Howard County Executive Charles I. Ecker is wasting no time spelling out in hard, practical terms what the "R" word means for residents and employees in his affluent subdivision. Proclaiming a "fiscal emergency," the new executive says remedying a $17.6 million revenue shortfall may call for higher taxes, lower school spending, deep-sixing pay increases or county employees and perhaps even furloughs. These and other measures, including less frequent trash pickup and new user fees, will be painful, but necessary, adjustments.
Mr. Ecker and the Howard County Council face the daunting task of ratcheting down spending at least 6 percent to suture a $17.6 million revenue gap this year and a projected gap of $16 million in fiscal 1992. Like other suburban counterparts, Mr. Ecker has discovered that the usual budgetary moves -- freezing spending, purchases and unfilled positions -- may not be enough.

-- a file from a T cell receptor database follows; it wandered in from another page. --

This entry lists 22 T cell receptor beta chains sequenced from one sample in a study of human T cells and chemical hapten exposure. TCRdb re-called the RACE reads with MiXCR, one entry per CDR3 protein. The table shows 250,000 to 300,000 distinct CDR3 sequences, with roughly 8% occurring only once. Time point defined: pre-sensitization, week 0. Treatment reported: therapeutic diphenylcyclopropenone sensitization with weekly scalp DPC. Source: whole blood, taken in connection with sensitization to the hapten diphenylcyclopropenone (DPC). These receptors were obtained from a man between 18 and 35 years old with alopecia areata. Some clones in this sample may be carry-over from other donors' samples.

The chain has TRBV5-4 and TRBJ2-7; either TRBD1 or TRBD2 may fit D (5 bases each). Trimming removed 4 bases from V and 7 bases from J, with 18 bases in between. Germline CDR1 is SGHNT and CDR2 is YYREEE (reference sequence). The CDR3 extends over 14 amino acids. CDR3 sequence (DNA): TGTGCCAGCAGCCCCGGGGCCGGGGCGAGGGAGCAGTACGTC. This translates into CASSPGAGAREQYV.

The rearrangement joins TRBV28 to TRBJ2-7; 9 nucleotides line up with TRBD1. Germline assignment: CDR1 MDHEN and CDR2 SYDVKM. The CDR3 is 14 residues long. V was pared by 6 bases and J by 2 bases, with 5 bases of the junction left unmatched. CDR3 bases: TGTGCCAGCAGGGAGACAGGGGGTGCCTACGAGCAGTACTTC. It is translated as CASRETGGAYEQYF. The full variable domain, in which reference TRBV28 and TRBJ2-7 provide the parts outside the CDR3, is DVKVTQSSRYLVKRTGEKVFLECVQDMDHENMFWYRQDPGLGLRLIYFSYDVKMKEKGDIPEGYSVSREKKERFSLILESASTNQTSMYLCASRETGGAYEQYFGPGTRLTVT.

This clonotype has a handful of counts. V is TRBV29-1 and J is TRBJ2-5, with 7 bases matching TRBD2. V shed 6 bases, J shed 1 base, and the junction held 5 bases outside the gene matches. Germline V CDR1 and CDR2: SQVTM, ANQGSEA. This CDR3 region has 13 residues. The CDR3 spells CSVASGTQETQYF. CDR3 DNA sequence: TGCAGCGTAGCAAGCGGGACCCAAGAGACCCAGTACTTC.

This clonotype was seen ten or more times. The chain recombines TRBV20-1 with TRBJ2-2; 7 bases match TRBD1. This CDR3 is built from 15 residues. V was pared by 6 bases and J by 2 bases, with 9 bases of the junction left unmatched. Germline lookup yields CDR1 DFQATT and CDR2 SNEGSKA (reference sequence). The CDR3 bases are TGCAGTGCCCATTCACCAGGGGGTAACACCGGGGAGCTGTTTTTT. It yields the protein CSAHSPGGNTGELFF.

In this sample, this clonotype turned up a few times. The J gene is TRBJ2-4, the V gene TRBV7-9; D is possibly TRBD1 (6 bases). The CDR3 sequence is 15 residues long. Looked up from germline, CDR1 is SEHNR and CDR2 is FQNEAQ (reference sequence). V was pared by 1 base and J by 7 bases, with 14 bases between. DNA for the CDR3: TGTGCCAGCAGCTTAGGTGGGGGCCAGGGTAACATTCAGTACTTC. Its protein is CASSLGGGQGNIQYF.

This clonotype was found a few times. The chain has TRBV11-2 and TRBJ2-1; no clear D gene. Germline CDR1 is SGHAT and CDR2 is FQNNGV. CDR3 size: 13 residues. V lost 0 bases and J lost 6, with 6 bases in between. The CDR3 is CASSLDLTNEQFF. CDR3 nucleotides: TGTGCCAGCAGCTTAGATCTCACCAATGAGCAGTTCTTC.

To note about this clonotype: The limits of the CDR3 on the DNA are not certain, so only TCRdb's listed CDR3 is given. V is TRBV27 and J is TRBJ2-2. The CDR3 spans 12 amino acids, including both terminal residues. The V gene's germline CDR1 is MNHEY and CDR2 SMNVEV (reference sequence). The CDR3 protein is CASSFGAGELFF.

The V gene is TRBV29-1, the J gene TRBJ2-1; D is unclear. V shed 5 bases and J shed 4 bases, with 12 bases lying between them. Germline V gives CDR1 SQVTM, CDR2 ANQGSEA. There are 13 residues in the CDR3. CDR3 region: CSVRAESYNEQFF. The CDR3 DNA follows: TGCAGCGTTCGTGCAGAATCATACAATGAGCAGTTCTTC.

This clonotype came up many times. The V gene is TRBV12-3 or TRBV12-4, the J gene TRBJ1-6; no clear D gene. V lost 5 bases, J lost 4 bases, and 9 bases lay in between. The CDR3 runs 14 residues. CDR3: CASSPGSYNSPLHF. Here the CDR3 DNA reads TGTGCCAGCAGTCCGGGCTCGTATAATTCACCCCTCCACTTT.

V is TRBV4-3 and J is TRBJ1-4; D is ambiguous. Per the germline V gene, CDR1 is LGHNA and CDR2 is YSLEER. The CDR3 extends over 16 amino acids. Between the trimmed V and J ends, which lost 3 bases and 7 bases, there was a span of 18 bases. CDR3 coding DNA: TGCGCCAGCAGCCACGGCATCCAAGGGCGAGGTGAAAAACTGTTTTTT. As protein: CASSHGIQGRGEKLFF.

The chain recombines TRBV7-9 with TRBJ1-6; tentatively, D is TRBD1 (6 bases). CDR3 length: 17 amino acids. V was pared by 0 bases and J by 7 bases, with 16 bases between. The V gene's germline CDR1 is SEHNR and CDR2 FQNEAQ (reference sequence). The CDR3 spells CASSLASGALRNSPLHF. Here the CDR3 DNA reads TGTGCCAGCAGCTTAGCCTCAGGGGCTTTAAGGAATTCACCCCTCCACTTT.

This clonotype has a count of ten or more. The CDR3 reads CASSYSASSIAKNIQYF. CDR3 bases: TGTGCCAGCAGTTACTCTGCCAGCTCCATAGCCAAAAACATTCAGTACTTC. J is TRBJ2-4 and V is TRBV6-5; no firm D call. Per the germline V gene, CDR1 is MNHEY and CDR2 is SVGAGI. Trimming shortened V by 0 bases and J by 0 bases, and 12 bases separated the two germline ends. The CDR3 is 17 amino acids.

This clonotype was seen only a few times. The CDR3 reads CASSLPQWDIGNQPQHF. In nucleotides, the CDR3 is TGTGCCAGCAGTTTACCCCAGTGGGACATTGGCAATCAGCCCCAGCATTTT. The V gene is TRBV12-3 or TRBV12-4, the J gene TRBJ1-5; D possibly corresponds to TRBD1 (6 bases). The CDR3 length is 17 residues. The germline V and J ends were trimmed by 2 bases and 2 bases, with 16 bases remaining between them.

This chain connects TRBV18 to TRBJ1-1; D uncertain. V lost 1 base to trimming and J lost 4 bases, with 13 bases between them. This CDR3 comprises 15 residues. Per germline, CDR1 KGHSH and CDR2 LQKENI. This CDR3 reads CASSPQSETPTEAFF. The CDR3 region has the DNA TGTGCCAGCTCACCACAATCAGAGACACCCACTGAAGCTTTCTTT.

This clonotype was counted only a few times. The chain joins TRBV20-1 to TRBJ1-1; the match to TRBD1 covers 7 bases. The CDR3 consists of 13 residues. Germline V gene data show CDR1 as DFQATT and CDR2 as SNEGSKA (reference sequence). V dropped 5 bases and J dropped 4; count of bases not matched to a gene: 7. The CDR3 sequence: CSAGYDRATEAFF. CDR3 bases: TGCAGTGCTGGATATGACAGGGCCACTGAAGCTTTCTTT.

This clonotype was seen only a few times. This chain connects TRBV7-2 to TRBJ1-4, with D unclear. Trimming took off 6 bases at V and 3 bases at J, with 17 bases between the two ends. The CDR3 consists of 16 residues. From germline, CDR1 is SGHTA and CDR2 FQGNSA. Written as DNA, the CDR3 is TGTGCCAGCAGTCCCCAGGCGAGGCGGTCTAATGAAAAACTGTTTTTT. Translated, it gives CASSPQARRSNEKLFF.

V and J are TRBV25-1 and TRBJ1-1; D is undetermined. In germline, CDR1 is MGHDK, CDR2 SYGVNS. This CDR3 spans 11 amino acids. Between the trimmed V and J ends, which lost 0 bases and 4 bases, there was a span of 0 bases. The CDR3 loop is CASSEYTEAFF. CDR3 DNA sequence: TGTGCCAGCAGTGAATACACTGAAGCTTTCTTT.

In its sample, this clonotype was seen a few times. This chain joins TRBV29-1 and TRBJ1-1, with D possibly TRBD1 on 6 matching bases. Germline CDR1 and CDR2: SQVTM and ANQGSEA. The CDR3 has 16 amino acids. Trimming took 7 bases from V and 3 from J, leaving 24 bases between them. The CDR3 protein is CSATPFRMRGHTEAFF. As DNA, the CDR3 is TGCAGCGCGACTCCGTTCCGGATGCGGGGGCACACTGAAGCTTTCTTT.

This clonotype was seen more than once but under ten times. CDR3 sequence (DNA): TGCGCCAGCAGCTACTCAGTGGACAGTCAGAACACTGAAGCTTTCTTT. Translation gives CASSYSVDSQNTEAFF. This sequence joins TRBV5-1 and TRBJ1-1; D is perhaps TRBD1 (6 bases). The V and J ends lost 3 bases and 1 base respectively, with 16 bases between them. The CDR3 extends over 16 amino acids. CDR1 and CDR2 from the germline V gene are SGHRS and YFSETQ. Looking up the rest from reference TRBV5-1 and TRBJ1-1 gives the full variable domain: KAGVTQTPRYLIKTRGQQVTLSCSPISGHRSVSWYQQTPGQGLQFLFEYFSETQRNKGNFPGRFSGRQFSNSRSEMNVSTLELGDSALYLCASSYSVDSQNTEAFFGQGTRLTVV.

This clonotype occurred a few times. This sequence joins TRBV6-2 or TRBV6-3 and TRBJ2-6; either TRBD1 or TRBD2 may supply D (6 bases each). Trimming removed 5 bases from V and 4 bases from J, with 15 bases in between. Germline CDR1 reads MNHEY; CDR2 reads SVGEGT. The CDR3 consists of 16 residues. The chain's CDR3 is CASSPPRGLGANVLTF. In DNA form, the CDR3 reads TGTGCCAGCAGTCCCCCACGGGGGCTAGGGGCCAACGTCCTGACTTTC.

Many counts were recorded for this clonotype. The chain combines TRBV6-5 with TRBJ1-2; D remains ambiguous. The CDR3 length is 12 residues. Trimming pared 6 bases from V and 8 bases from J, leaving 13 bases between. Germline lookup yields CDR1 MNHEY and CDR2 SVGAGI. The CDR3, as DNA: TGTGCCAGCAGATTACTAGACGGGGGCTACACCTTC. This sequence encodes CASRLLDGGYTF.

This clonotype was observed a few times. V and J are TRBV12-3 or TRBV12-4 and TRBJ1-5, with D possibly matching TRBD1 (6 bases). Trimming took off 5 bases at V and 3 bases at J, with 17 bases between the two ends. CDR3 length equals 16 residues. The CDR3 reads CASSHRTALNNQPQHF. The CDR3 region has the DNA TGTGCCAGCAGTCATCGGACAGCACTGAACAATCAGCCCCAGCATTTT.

With the recession dimming prospects for increased real estate and income tax receipts, county budgeteers say they will be lucky to collect $253.9 million next year. That's figuring a 6 percent drop in current spending levels. To close the gap, Mr. Ecker is considering a raft of politically unsavory options, including boosting Howard's $2.45 tax rate, scaling back trash collections to once a week, imposing a 5 percent hotel-motel tax and fees on dumping and recreational programs. He also may press to change local laws mandating merit and longevity pay hikes.